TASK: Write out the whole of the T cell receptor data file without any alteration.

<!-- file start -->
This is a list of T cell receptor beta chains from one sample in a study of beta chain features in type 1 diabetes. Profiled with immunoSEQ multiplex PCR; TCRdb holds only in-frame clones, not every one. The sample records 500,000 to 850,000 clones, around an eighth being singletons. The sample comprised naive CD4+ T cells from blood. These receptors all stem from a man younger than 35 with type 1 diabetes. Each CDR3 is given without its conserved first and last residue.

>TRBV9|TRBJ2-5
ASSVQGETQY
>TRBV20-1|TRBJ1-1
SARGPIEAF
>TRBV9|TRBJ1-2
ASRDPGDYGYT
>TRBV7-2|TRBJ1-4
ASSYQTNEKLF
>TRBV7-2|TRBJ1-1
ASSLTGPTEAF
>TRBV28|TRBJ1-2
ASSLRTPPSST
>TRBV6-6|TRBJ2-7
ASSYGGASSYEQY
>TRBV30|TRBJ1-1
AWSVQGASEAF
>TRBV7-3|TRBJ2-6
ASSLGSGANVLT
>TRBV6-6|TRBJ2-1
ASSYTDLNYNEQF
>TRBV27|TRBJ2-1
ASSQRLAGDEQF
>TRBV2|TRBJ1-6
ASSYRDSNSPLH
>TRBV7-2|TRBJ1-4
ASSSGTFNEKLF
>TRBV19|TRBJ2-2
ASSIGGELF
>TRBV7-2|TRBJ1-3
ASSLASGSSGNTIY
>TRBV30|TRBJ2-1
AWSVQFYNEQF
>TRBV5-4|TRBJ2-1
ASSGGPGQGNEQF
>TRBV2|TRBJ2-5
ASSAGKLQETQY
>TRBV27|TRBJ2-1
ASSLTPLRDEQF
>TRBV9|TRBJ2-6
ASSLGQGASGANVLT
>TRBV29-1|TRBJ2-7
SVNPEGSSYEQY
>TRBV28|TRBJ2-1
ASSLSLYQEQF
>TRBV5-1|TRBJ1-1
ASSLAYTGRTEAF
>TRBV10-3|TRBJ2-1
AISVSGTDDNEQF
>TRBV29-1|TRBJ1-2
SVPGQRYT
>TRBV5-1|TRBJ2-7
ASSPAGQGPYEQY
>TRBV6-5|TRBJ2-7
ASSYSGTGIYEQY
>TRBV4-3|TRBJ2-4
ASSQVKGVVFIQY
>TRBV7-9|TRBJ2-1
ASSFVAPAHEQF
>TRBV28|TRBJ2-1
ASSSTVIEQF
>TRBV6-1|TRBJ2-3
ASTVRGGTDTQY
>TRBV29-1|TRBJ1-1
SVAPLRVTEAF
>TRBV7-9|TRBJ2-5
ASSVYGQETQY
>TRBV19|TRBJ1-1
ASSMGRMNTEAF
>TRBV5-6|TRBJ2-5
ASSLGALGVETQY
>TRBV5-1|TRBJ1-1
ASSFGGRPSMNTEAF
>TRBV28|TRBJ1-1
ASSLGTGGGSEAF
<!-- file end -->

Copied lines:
This is a list of T cell receptor beta chains from one sample in a study of beta chain features in type 1 diabetes. Profiled with immunoSEQ multiplex PCR; TCRdb holds only in-frame clones, not every one. The sample records 500,000 to 850,000 clones, around an eighth being singletons. The sample comprised naive CD4+ T cells from blood. These receptors all stem from a man younger than 35 with type 1 diabetes. Each CDR3 is given without its conserved first and last residue.

>TRBV9|TRBJ2-5
ASSVQGETQY
>TRBV20-1|TRBJ1-1
SARGPIEAF
>TRBV9|TRBJ1-2
ASRDPGDYGYT
>TRBV7-2|TRBJ1-4
ASSYQTNEKLF
>TRBV7-2|TRBJ1-1
ASSLTGPTEAF
>TRBV28|TRBJ1-2
ASSLRTPPSST
>TRBV6-6|TRBJ2-7
ASSYGGASSYEQY
>TRBV30|TRBJ1-1
AWSVQGASEAF
>TRBV7-3|TRBJ2-6
ASSLGSGANVLT
>TRBV6-6|TRBJ2-1
ASSYTDLNYNEQF
>TRBV27|TRBJ2-1
ASSQRLAGDEQF
>TRBV2|TRBJ1-6
ASSYRDSNSPLH
>TRBV7-2|TRBJ1-4
ASSSGTFNEKLF
>TRBV19|TRBJ2-2
ASSIGGELF
>TRBV7-2|TRBJ1-3
ASSLASGSSGNTIY
>TRBV30|TRBJ2-1
AWSVQFYNEQF
>TRBV5-4|TRBJ2-1
ASSGGPGQGNEQF
>TRBV2|TRBJ2-5
ASSAGKLQETQY
>TRBV27|TRBJ2-1
ASSLTPLRDEQF
>TRBV9|TRBJ2-6
ASSLGQGASGANVLT
>TRBV29-1|TRBJ2-7
SVNPEGSSYEQY
>TRBV28|TRBJ2-1
ASSLSLYQEQF
>TRBV5-1|TRBJ1-1
ASSLAYTGRTEAF
>TRBV10-3|TRBJ2-1
AISVSGTDDNEQF
>TRBV29-1|TRBJ1-2
SVPGQRYT
>TRBV5-1|TRBJ2-7
ASSPAGQGPYEQY
>TRBV6-5|TRBJ2-7
ASSYSGTGIYEQY
>TRBV4-3|TRBJ2-4
ASSQVKGVVFIQY
>TRBV7-9|TRBJ2-1
ASSFVAPAHEQF
>TRBV28|TRBJ2-1
ASSSTVIEQF
>TRBV6-1|TRBJ2-3
ASTVRGGTDTQY
>TRBV29-1|TRBJ1-1
SVAPLRVTEAF
>TRBV7-9|TRBJ2-5
ASSVYGQETQY
>TRBV19|TRBJ1-1
ASSMGRMNTEAF
>TRBV5-6|TRBJ2-5
ASSLGALGVETQY
>TRBV5-1|TRBJ1-1
ASSFGGRPSMNTEAF
>TRBV28|TRBJ1-1
ASSLGTGGGSEAF